23 Oct Book of the Week — Bulla Cene Domini
“Denn nach dem wir erlitten haben, so viel Bullen kremer: Cardinel, Legaten, Commissarien, Untercommissarien, Ertzbischoff, Bishoff, Abte, Prebste, Dechant, Dorthumpte Herrn, Priors, Gardianten, Stacionirer, Terminierer, stifft boten, klosterboten, capellen boten, alter boten, glocken boten, turn boten. Und wer kundt die rotte solcher schynder und schlinder all ertzelen? … Aber ich halt das sie nicht dein urfach gewesen, sondern das sichs hat zu mit auf ein trunken abend solch latin zu reden. Zu der Zeit wenn die Zunge auf steltzen geht und die vornunft mit halben segel ferret.”
“For after which we have suffered the clamor of so many Bulls: Cardinals, Legates, Commissioners, Under Commissioners, First Bishops, Bishops, Abbots, Priests, Lords, Priors, Stationers, monastery messengers, convent messengers, chapel messengers, alter messengers, and bell messengers. And who can explain the speech of such harassing stuff? … But I believe their origin has not been this, but rather they were begun on a drunken evening when such Latin was being spoken. At a time when the tongue was lifted up and the future was explored with half a sail.” — loose translation by Jon Bingham
The first edition of this bull was printed by Melchior Lotter in 1522. Martin Luther (1483-1546) was excommunicated from the Roman Catholic Church on January 3, 1521. On April 15, Maundy Thursday, Pope Leo X published the bull “Consueverunt Romani Pontifices,” in which Luther’s name appeared for the first time on the Church’s list of heretics. Luther prepared this German translation of the bull with notes and an afterward. Luther, irony intended, dedicated the printing to Leo X as a “New Year’s gift.” Pope Leo died on December 21, 1521 and never received the gift.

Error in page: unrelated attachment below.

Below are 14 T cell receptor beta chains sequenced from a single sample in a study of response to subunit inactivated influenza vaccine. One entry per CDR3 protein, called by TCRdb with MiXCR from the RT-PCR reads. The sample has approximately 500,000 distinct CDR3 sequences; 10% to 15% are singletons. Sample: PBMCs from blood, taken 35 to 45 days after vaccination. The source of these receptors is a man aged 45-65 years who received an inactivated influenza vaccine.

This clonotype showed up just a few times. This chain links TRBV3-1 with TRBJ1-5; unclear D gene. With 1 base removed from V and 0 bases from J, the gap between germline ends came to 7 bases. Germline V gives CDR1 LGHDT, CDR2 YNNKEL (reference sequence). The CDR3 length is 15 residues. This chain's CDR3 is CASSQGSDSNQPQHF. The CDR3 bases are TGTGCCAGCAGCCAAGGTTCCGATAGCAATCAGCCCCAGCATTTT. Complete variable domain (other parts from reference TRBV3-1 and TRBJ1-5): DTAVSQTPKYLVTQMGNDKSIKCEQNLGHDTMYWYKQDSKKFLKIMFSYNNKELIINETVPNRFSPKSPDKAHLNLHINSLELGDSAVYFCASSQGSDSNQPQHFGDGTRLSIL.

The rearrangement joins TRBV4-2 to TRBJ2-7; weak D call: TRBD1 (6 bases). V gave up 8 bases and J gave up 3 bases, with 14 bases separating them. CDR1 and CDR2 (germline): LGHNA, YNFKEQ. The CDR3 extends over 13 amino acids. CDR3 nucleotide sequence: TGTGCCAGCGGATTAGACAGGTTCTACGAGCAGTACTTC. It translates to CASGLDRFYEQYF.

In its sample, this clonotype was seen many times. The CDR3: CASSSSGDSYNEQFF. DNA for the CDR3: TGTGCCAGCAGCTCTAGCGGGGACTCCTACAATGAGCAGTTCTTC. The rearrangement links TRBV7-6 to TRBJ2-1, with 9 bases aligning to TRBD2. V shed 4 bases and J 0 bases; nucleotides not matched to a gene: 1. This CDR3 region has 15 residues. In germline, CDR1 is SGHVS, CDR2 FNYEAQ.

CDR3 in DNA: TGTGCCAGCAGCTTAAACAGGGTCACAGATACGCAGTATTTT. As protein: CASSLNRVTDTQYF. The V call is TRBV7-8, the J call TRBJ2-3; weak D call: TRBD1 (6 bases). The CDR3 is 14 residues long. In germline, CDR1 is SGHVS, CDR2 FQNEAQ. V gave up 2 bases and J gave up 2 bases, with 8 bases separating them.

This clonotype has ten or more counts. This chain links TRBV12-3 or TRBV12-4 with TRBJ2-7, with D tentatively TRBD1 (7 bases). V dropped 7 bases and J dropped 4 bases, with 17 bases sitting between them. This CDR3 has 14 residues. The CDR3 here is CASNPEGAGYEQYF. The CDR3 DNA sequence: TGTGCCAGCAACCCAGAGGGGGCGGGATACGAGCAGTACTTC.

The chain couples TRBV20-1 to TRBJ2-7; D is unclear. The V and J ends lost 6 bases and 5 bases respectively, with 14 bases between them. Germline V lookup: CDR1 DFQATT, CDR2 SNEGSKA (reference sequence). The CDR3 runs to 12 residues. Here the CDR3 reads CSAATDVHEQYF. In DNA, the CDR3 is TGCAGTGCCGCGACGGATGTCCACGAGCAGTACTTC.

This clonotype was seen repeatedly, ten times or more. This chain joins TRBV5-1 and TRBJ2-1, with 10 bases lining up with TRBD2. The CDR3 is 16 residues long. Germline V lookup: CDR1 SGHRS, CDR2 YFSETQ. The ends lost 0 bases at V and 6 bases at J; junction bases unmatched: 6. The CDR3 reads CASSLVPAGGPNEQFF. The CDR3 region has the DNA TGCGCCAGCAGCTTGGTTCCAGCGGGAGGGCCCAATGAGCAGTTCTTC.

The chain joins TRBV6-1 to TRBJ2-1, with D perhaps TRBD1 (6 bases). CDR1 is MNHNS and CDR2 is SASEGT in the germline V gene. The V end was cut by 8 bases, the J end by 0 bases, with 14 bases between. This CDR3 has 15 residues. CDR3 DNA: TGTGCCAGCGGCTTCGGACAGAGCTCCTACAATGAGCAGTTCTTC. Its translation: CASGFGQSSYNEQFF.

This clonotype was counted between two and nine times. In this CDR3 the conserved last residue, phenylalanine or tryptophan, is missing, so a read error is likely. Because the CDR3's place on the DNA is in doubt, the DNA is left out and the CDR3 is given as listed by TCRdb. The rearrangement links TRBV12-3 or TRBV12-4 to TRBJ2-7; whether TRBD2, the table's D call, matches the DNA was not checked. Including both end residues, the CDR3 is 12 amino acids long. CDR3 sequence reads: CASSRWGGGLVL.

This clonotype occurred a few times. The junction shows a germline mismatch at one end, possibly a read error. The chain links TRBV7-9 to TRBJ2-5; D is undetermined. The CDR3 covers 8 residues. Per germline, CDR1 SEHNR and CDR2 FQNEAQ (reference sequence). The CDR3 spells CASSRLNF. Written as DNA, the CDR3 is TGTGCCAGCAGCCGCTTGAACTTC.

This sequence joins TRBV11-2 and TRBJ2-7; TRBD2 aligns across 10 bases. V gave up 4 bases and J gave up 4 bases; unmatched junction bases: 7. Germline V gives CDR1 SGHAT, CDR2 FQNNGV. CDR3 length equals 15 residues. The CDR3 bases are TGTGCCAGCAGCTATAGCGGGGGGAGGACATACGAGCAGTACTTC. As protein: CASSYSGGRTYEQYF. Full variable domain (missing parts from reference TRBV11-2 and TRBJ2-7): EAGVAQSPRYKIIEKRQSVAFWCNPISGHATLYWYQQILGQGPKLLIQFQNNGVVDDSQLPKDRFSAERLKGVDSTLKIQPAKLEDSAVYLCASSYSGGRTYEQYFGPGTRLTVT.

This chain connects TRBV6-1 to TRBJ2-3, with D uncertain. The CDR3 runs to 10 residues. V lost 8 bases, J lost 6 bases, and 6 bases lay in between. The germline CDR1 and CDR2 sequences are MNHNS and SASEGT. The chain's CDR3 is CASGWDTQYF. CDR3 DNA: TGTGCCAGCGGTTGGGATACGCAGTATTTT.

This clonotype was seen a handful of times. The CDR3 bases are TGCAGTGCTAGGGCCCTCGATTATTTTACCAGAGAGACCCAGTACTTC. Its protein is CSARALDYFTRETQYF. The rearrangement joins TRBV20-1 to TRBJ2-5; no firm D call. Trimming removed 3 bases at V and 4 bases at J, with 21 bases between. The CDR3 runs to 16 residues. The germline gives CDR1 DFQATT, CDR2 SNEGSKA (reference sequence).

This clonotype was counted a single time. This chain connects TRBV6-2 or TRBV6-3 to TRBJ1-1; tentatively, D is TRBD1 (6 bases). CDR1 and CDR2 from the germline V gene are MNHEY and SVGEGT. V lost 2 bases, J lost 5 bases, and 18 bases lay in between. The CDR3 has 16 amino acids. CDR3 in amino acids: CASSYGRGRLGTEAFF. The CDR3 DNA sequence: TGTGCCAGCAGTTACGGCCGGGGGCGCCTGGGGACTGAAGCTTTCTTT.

Every Maundy Thursday the pope announced the excommunication of heretics, also naming the external enemies of the papacy. Bishops were required to publish these special bulls. In his 1521 bull, the pope included the Wycliffites, the Hussites, and the Fraticeli along with Luther. Luther entitled his response, the translation and printing in German of the bull, “Bull of the Supper-devouring Most Holy Lord, the Pope.” Luther commented that the bull could only have been written by a drunk.
View the original article on the OpenBook Blog